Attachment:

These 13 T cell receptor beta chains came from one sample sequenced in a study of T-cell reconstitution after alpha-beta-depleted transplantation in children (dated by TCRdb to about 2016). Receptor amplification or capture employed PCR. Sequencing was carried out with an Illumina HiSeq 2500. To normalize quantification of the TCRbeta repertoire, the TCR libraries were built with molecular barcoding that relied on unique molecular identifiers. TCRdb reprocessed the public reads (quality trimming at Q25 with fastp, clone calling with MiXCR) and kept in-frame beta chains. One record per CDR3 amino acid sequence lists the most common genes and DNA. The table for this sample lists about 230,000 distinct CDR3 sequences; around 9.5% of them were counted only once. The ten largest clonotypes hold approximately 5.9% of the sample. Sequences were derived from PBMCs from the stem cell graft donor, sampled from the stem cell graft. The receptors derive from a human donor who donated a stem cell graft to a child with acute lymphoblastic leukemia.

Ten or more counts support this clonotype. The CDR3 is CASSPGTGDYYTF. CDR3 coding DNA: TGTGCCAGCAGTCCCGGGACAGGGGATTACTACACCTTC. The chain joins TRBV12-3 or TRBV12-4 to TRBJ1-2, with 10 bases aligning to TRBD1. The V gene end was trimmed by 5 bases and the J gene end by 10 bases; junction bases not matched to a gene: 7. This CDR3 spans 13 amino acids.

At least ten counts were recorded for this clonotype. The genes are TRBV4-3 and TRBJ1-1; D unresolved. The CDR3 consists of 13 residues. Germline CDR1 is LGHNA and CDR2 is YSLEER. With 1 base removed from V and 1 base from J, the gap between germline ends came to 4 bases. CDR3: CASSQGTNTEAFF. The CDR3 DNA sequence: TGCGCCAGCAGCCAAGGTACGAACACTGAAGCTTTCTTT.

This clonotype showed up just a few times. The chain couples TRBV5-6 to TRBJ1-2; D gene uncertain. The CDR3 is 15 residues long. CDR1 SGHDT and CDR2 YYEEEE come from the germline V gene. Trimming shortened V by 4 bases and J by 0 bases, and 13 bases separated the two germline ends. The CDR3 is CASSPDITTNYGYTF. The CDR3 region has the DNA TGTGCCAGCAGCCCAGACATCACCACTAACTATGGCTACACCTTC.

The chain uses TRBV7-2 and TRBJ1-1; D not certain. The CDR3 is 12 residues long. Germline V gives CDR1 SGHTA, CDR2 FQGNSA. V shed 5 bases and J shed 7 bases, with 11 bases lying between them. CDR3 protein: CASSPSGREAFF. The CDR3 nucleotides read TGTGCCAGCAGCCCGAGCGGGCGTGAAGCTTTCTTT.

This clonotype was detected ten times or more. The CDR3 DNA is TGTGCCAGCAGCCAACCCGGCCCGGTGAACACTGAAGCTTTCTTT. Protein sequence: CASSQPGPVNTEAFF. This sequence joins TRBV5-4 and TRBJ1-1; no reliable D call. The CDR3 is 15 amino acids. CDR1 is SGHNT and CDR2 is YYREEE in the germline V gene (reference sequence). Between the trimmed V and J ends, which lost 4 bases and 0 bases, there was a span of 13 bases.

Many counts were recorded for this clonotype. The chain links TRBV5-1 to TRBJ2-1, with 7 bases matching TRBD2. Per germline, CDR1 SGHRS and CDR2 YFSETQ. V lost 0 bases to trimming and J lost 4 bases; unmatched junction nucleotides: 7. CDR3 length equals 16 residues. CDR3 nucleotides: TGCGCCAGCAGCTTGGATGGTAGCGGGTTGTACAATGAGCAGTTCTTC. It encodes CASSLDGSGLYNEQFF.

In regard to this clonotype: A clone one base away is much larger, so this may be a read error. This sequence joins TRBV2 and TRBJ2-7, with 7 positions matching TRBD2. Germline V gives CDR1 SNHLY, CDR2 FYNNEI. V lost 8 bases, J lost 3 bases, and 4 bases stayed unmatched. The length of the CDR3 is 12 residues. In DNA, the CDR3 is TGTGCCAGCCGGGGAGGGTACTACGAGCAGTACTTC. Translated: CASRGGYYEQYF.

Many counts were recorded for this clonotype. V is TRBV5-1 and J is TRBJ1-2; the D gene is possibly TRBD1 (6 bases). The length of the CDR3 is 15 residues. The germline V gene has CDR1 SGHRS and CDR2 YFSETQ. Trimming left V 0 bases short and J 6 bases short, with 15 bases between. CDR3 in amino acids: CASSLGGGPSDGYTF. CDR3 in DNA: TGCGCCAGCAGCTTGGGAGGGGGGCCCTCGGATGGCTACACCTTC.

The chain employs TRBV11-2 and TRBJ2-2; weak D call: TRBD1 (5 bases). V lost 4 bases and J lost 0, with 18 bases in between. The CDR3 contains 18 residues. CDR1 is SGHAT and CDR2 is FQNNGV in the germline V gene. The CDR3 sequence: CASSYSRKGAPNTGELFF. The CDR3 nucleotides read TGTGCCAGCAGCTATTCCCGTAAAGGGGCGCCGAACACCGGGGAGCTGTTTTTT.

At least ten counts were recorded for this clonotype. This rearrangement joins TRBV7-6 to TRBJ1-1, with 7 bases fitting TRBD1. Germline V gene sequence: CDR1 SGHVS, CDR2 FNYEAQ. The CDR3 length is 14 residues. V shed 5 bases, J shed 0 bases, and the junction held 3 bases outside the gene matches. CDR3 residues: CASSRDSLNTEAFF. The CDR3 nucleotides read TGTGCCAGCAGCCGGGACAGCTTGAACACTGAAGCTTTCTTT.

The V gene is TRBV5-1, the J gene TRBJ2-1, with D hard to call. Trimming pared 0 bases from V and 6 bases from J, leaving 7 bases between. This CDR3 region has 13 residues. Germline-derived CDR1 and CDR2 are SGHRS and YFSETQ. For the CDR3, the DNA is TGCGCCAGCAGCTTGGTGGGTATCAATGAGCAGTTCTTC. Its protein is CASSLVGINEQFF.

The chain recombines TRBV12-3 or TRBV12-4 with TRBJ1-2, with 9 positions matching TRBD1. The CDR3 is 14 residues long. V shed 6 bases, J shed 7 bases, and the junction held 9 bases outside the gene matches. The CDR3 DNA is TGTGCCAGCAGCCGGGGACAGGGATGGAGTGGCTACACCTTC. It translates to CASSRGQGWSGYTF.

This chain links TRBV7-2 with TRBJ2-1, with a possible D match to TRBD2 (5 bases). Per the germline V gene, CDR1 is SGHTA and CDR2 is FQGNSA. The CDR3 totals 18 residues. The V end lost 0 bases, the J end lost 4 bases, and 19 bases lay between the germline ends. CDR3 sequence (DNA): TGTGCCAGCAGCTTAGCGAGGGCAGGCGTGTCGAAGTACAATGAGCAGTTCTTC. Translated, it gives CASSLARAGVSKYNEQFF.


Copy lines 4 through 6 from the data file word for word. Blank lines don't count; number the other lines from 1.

This clonotype showed up just a few times. The chain couples TRBV5-6 to TRBJ1-2; D gene uncertain. The CDR3 is 15 residues long. CDR1 SGHDT and CDR2 YYEEEE come from the germline V gene. Trimming shortened V by 4 bases and J by 0 bases, and 13 bases separated the two germline ends. The CDR3 is CASSPDITTNYGYTF. The CDR3 region has the DNA TGTGCCAGCAGCCCAGACATCACCACTAACTATGGCTACACCTTC.

The chain uses TRBV7-2 and TRBJ1-1; D not certain. The CDR3 is 12 residues long. Germline V gives CDR1 SGHTA, CDR2 FQGNSA. V shed 5 bases and J shed 7 bases, with 11 bases lying between them. CDR3 protein: CASSPSGREAFF. The CDR3 nucleotides read TGTGCCAGCAGCCCGAGCGGGCGTGAAGCTTTCTTT.

This clonotype was detected ten times or more. The CDR3 DNA is TGTGCCAGCAGCCAACCCGGCCCGGTGAACACTGAAGCTTTCTTT. Protein sequence: CASSQPGPVNTEAFF. This sequence joins TRBV5-4 and TRBJ1-1; no reliable D call. The CDR3 is 15 amino acids. CDR1 is SGHNT and CDR2 is YYREEE in the germline V gene (reference sequence). Between the trimmed V and J ends, which lost 4 bases and 0 bases, there was a span of 13 bases.